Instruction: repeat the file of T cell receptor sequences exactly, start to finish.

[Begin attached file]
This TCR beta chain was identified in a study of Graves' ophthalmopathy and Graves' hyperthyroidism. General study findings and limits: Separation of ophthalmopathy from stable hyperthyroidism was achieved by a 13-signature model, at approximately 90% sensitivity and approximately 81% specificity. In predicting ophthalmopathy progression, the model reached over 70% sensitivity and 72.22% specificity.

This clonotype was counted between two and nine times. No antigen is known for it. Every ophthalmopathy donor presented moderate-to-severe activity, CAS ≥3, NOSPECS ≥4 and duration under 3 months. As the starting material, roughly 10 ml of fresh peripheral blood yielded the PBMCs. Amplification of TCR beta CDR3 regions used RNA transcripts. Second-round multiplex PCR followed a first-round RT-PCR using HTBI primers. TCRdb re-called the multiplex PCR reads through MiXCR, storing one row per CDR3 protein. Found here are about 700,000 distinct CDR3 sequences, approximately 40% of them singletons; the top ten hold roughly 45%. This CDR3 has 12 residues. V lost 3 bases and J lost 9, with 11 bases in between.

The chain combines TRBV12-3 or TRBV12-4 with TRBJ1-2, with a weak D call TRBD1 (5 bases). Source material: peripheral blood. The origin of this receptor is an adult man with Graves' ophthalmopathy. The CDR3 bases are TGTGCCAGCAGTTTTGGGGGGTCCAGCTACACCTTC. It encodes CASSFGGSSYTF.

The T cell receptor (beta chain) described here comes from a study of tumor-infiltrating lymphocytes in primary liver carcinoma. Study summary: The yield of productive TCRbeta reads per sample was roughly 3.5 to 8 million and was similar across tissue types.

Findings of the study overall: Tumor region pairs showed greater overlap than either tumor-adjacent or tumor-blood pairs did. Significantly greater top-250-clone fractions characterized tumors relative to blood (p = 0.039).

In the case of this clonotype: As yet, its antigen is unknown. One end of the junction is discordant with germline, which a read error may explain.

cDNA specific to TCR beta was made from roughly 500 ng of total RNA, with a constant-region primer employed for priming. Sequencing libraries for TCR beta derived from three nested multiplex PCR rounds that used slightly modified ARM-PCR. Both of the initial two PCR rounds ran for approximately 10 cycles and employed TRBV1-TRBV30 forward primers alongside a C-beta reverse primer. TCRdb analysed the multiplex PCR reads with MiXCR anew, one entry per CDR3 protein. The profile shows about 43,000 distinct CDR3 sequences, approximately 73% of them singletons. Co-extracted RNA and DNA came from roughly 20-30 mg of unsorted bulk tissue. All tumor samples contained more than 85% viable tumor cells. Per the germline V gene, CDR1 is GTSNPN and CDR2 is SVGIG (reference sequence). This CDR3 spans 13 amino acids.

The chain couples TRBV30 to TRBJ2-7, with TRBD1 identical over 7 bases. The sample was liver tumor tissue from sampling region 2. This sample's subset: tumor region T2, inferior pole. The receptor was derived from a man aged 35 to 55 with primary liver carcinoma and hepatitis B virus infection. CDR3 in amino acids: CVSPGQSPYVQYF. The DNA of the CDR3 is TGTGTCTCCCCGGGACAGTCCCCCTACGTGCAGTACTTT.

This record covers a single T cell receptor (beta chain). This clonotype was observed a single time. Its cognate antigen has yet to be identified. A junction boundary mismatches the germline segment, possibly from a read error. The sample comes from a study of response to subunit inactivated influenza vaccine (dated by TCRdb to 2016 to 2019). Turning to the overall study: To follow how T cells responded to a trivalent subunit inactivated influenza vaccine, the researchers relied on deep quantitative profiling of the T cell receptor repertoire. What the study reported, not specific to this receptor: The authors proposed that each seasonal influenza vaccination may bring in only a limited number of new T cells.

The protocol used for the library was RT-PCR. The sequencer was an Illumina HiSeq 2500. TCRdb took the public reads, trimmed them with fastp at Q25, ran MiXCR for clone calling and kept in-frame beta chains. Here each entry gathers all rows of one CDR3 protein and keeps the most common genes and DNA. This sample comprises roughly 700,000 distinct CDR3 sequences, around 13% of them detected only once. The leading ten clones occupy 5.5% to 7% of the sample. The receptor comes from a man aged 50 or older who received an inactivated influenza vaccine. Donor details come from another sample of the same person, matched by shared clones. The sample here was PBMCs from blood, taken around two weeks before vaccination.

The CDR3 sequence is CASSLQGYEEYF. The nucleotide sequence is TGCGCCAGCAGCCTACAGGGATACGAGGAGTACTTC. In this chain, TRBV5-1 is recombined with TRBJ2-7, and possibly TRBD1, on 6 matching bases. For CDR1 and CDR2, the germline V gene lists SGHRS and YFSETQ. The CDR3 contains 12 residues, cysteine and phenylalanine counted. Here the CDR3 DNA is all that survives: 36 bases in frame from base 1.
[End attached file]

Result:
This TCR beta chain was identified in a study of Graves' ophthalmopathy and Graves' hyperthyroidism. General study findings and limits: Separation of ophthalmopathy from stable hyperthyroidism was achieved by a 13-signature model, at approximately 90% sensitivity and approximately 81% specificity. In predicting ophthalmopathy progression, the model reached over 70% sensitivity and 72.22% specificity.

This clonotype was counted between two and nine times. No antigen is known for it. Every ophthalmopathy donor presented moderate-to-severe activity, CAS ≥3, NOSPECS ≥4 and duration under 3 months. As the starting material, roughly 10 ml of fresh peripheral blood yielded the PBMCs. Amplification of TCR beta CDR3 regions used RNA transcripts. Second-round multiplex PCR followed a first-round RT-PCR using HTBI primers. TCRdb re-called the multiplex PCR reads through MiXCR, storing one row per CDR3 protein. Found here are about 700,000 distinct CDR3 sequences, approximately 40% of them singletons; the top ten hold roughly 45%. This CDR3 has 12 residues. V lost 3 bases and J lost 9, with 11 bases in between.

The chain combines TRBV12-3 or TRBV12-4 with TRBJ1-2, with a weak D call TRBD1 (5 bases). Source material: peripheral blood. The origin of this receptor is an adult man with Graves' ophthalmopathy. The CDR3 bases are TGTGCCAGCAGTTTTGGGGGGTCCAGCTACACCTTC. It encodes CASSFGGSSYTF.

The T cell receptor (beta chain) described here comes from a study of tumor-infiltrating lymphocytes in primary liver carcinoma. Study summary: The yield of productive TCRbeta reads per sample was roughly 3.5 to 8 million and was similar across tissue types.

Findings of the study overall: Tumor region pairs showed greater overlap than either tumor-adjacent or tumor-blood pairs did. Significantly greater top-250-clone fractions characterized tumors relative to blood (p = 0.039).

In the case of this clonotype: As yet, its antigen is unknown. One end of the junction is discordant with germline, which a read error may explain.

cDNA specific to TCR beta was made from roughly 500 ng of total RNA, with a constant-region primer employed for priming. Sequencing libraries for TCR beta derived from three nested multiplex PCR rounds that used slightly modified ARM-PCR. Both of the initial two PCR rounds ran for approximately 10 cycles and employed TRBV1-TRBV30 forward primers alongside a C-beta reverse primer. TCRdb analysed the multiplex PCR reads with MiXCR anew, one entry per CDR3 protein. The profile shows about 43,000 distinct CDR3 sequences, approximately 73% of them singletons. Co-extracted RNA and DNA came from roughly 20-30 mg of unsorted bulk tissue. All tumor samples contained more than 85% viable tumor cells. Per the germline V gene, CDR1 is GTSNPN and CDR2 is SVGIG (reference sequence). This CDR3 spans 13 amino acids.

The chain couples TRBV30 to TRBJ2-7, with TRBD1 identical over 7 bases. The sample was liver tumor tissue from sampling region 2. This sample's subset: tumor region T2, inferior pole. The receptor was derived from a man aged 35 to 55 with primary liver carcinoma and hepatitis B virus infection. CDR3 in amino acids: CVSPGQSPYVQYF. The DNA of the CDR3 is TGTGTCTCCCCGGGACAGTCCCCCTACGTGCAGTACTTT.

This record covers a single T cell receptor (beta chain). This clonotype was observed a single time. Its cognate antigen has yet to be identified. A junction boundary mismatches the germline segment, possibly from a read error. The sample comes from a study of response to subunit inactivated influenza vaccine (dated by TCRdb to 2016 to 2019). Turning to the overall study: To follow how T cells responded to a trivalent subunit inactivated influenza vaccine, the researchers relied on deep quantitative profiling of the T cell receptor repertoire. What the study reported, not specific to this receptor: The authors proposed that each seasonal influenza vaccination may bring in only a limited number of new T cells.

The protocol used for the library was RT-PCR. The sequencer was an Illumina HiSeq 2500. TCRdb took the public reads, trimmed them with fastp at Q25, ran MiXCR for clone calling and kept in-frame beta chains. Here each entry gathers all rows of one CDR3 protein and keeps the most common genes and DNA. This sample comprises roughly 700,000 distinct CDR3 sequences, around 13% of them detected only once. The leading ten clones occupy 5.5% to 7% of the sample. The receptor comes from a man aged 50 or older who received an inactivated influenza vaccine. Donor details come from another sample of the same person, matched by shared clones. The sample here was PBMCs from blood, taken around two weeks before vaccination.

The CDR3 sequence is CASSLQGYEEYF. The nucleotide sequence is TGCGCCAGCAGCCTACAGGGATACGAGGAGTACTTC. In this chain, TRBV5-1 is recombined with TRBJ2-7, and possibly TRBD1, on 6 matching bases. For CDR1 and CDR2, the germline V gene lists SGHRS and YFSETQ. The CDR3 contains 12 residues, cysteine and phenylalanine counted. Here the CDR3 DNA is all that survives: 36 bases in frame from base 1.